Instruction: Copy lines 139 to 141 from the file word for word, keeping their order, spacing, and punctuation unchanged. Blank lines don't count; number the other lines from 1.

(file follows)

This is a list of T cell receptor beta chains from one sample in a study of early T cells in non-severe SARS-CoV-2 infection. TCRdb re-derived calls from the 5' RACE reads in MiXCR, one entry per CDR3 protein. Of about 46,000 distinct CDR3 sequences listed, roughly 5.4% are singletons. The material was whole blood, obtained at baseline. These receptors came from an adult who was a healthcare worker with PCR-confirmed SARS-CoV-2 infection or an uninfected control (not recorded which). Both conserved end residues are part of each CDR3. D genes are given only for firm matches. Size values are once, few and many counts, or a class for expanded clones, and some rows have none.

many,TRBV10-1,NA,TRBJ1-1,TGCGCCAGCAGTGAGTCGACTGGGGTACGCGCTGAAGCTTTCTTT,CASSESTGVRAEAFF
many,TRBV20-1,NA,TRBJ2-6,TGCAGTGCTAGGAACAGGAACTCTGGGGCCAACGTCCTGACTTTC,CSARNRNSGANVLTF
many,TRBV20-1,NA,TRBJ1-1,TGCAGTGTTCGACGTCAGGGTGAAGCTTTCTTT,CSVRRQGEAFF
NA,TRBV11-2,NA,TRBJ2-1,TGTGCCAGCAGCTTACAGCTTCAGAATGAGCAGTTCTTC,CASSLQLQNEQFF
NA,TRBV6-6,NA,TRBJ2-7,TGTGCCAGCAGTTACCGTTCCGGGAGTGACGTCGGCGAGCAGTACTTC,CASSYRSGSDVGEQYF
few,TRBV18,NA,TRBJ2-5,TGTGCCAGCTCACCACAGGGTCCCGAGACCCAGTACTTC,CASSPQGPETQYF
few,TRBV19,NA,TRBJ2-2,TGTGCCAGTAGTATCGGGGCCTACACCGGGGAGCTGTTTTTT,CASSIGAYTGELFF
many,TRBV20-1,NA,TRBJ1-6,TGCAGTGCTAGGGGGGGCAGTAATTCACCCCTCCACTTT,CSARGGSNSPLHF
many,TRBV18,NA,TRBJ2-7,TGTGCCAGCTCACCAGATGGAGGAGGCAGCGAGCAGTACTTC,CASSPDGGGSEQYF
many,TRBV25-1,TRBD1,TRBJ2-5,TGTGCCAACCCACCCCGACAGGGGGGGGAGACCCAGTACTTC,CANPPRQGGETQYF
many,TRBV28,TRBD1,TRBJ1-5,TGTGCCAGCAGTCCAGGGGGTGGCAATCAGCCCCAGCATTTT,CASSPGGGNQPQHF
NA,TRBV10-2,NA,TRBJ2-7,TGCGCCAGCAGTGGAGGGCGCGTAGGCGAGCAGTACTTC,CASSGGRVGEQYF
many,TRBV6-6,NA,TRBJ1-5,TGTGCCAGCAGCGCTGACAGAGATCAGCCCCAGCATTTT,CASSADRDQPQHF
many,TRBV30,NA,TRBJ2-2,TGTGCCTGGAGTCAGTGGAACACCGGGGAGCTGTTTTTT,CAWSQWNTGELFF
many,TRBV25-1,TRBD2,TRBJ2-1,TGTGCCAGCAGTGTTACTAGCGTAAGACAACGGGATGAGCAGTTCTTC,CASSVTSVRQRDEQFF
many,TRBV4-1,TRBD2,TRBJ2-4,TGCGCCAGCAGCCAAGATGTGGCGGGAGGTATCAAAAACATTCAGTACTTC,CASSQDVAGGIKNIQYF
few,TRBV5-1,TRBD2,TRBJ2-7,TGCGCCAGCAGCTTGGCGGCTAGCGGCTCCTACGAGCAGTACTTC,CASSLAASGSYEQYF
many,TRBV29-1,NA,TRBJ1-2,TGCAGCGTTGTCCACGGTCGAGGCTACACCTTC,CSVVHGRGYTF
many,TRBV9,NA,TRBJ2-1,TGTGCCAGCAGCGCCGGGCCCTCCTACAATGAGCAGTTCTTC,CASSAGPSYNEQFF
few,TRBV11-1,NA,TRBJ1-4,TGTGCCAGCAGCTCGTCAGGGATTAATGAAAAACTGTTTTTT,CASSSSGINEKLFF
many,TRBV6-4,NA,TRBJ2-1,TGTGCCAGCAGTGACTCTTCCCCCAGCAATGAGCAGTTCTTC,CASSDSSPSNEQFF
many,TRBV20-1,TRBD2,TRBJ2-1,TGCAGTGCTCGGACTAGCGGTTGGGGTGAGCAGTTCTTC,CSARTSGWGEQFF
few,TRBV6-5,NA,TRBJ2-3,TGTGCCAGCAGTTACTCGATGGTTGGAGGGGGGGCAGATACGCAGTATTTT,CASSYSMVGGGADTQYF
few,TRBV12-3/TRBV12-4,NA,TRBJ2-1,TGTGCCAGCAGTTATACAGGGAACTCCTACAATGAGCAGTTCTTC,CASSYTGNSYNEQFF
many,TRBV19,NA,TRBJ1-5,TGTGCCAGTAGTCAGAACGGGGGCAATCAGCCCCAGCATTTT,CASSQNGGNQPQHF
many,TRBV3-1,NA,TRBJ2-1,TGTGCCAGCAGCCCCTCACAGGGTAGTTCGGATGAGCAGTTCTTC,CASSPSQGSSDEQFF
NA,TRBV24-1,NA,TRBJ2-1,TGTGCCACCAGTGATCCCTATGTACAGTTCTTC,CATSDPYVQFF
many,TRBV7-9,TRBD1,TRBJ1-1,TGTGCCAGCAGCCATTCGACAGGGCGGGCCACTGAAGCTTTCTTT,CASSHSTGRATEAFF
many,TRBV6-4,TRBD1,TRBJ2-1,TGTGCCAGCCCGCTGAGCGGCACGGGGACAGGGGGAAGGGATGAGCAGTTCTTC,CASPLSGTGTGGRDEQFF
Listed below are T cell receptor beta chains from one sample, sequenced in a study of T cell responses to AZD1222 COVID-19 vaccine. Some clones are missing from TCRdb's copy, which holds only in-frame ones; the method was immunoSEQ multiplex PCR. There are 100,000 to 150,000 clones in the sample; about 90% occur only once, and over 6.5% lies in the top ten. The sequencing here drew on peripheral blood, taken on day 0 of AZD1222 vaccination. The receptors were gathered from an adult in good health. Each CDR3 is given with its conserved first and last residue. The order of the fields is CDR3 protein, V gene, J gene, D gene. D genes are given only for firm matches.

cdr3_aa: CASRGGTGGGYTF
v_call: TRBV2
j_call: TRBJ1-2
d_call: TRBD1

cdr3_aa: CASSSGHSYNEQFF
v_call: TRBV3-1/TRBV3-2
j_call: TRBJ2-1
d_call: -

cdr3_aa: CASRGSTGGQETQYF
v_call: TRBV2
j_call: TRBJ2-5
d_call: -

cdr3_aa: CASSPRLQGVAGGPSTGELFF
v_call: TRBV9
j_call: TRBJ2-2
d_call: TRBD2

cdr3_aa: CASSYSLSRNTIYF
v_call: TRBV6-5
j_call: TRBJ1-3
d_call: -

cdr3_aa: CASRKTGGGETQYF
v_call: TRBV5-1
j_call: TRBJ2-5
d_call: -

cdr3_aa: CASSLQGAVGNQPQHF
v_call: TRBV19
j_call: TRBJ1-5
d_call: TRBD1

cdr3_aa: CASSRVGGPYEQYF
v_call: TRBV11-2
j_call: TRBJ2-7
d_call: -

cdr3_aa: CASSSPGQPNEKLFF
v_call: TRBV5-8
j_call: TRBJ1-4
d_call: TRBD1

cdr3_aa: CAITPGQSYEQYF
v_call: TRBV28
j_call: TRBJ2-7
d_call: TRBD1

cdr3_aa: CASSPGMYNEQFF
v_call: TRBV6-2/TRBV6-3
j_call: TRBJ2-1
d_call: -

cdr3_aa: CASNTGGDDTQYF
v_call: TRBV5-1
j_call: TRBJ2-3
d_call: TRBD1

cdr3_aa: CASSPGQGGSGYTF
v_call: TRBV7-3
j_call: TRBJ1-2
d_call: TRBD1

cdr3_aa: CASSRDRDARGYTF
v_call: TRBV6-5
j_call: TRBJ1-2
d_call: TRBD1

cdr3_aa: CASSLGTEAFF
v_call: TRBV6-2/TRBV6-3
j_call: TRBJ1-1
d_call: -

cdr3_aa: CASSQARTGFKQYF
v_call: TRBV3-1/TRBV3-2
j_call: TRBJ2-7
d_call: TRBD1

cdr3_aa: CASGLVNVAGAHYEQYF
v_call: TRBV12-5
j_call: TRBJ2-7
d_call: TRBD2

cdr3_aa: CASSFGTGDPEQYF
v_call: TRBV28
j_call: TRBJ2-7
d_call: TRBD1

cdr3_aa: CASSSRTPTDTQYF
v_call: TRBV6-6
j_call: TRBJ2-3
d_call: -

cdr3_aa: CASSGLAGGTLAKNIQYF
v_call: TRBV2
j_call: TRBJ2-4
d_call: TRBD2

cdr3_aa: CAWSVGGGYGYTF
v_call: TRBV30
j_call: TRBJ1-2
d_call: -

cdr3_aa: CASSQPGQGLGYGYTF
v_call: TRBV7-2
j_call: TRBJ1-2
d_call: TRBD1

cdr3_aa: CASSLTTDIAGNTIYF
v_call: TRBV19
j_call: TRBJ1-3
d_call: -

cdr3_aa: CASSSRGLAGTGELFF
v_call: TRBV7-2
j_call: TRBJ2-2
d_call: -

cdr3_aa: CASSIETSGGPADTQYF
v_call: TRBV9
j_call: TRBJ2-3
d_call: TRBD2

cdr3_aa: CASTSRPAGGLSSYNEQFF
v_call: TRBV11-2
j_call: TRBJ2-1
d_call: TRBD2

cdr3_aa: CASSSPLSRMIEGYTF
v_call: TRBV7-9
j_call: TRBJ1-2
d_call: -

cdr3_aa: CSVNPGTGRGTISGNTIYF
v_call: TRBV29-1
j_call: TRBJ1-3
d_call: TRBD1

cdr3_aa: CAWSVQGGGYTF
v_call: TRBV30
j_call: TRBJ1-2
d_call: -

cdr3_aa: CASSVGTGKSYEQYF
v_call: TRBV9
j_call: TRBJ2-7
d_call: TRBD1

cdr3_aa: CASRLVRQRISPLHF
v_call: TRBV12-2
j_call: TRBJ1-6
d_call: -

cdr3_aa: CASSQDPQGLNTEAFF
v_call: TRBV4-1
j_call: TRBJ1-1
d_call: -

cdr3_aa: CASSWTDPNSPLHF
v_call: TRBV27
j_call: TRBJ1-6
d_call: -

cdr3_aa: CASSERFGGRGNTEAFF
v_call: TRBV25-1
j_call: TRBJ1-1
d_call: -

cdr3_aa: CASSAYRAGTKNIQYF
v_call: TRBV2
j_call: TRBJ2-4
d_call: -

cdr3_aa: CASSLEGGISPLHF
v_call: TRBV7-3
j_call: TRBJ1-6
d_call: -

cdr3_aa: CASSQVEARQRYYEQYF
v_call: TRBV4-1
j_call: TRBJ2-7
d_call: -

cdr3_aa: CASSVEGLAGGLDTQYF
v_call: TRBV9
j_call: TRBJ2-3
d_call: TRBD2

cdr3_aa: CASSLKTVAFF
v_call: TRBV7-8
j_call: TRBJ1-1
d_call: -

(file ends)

d_call: -

cdr3_aa: CSVNPGTGRGTISGNTIYF
v_call: TRBV29-1